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Fit Over Fifty: Tips for Living Better & Healthier

Tips for Living Better and Healthier

Happy mature man rides his bicycle-copyspaceYou moan and groan more. Your ankles and knees may crack or pop. And that gift certificate for a free workout with a personal trainer you got for Christmas … well, it’s now June. Face it, staying in shape in midlife through retirement has its challenges. Still, maintaining good overall health is one of the best investments you can make. Don’t let the fear of what to do leave you standing still. Get moving with these tips for a healthier, more active you!

 Know Your Numbers
Knowing your blood cholesterol, blood glucose, triglyceride and other blood chemistry levels through a physician-ordered blood chemistry panel can provide
a picture of your overall health and give insight into areas where lifestyle change is needed. The test, which requires a blood sample, is relatively painless and usually performed at one’s annual physical exam.

A shot of a senior man pulling his wife by the hand while walking in the forest

Hit the Road
A sedentary lifestyle can lead to a variety of maladies and unwanted conditions. Running, cycling and walking are just a few forms of physical activity that encourage good, lifelong health through midlife and beyond. For those with limited mobility, upper and lower body exercises like weighted arm raises and leg extensions help get blood circulating and build endurance.

In response to modern life’s cortisol-raising dilemmas, conflicts and calamities, there’s a wide variety of easy, anxiety-reducing solutions from ancient times that will literally take your breath—and stress—away. From yoga and tai chi to guided meditation and mindful breathing, incorporating exercises that care for the mind and soul will do a body good!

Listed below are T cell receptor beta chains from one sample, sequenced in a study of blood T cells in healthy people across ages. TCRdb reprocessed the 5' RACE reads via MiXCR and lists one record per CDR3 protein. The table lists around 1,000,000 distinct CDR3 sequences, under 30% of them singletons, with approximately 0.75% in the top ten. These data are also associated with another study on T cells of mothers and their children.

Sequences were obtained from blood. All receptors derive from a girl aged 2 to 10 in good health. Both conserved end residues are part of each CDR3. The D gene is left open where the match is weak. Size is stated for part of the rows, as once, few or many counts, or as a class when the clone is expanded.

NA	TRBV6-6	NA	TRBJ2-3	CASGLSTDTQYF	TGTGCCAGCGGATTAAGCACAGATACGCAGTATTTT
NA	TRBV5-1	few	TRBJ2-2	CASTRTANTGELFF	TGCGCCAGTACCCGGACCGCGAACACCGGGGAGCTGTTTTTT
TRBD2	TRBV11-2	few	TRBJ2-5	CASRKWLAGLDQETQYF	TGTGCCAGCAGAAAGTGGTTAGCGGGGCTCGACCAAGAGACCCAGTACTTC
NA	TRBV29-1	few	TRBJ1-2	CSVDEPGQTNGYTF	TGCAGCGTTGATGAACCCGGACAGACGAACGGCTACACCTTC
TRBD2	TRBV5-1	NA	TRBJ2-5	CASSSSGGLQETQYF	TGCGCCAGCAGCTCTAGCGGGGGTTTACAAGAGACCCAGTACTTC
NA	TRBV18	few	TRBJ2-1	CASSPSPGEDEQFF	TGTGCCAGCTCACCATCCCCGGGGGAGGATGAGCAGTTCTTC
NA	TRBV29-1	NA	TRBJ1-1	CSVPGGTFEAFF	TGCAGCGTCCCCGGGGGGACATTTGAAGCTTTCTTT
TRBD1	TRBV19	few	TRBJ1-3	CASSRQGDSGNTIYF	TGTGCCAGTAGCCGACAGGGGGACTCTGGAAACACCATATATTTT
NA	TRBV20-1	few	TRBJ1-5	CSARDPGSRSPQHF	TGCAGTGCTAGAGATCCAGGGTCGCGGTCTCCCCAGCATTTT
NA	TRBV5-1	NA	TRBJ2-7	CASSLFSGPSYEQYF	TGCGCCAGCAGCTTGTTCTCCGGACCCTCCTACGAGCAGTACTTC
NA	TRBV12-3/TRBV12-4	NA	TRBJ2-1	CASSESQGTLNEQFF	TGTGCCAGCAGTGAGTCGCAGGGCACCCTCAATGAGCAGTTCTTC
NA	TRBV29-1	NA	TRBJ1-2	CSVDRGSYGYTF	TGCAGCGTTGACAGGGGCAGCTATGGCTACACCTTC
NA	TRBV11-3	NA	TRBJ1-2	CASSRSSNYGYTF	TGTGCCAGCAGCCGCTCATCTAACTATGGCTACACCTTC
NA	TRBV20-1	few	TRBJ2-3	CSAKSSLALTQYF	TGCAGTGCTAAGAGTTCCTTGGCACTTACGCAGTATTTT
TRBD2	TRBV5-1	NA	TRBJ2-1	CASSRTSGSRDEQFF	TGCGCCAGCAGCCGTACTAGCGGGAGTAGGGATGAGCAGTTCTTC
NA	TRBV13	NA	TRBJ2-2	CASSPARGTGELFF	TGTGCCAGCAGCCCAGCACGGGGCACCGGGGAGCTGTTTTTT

Get Tested
Men age 40 and over have an increased risk for prostate cancer, the second leading cause of cancer death in American men. Prostate cancer screening involves measuring the amount of prostate-specific antigen in the blood. Experts recommend men between ages 40 and 45 should talk to their doctor about screening and create a proactive prostate health plan that is right for them based on thiStock_000016553271_Largeloeir lifestyle and family history.

No, not that kind. While adult beverages may have more appeal, plain water is preferred when it comes to proper hydration over the lifespan. How much water to drink depends on your diet, size and unique body chemistry, say experts, but generally between six and eight glasses a day will do the trick. Bottom’s up!

Pack Your Bags
Travel introduces new places, faces and customs. This, in turn, stimulates the brain. As we age, cognitive function tends to decline and become closed off. New surroundings challenge our mental pathways and keep us open to new possibilities. Paris in the spring isn’t such a bad deal, n’est pas?

Handsome middle aged man reading a book at home

Read, Man, Read!
It may not have been your favorite school activity, but studies show that regular reading helps slow memory loss in older adults.  Whether it’s a weighty classic or just a magazine, reading engages the brain at multiple levels and helps sharpen mental acuity.

A dream health tip for most guys no matter what age, sleep and good sleep hygiene in a world full of texts, beeps, chirps and buzzes is paramount. Experts say older adults need about seven to nine hours of sleep per night. Dark, cool conditions promote good sleep, while sleep disorders like insomnia or sleep apnea should be addressed immediately.

Do It More
Experts say increasing safe sex in old age can increase life expectancy. The penis is a barometer for good health, say the same experts—a weak erection can indicate potential problems with the brain, heart or kidneys. For men with erectile dysfunction, several pharmacologic and non-pharmacologic remedies exist.

Relaxed elderly couple lying in bed together and sleepingSupplement
Taking a daily multivitamin can help improve blood flow and reduce bone loss in men over 50, say experts, in addition to providing essential vitamins and minerals.

By David Frederiksen. Previously published in the 2015 Summer issue.

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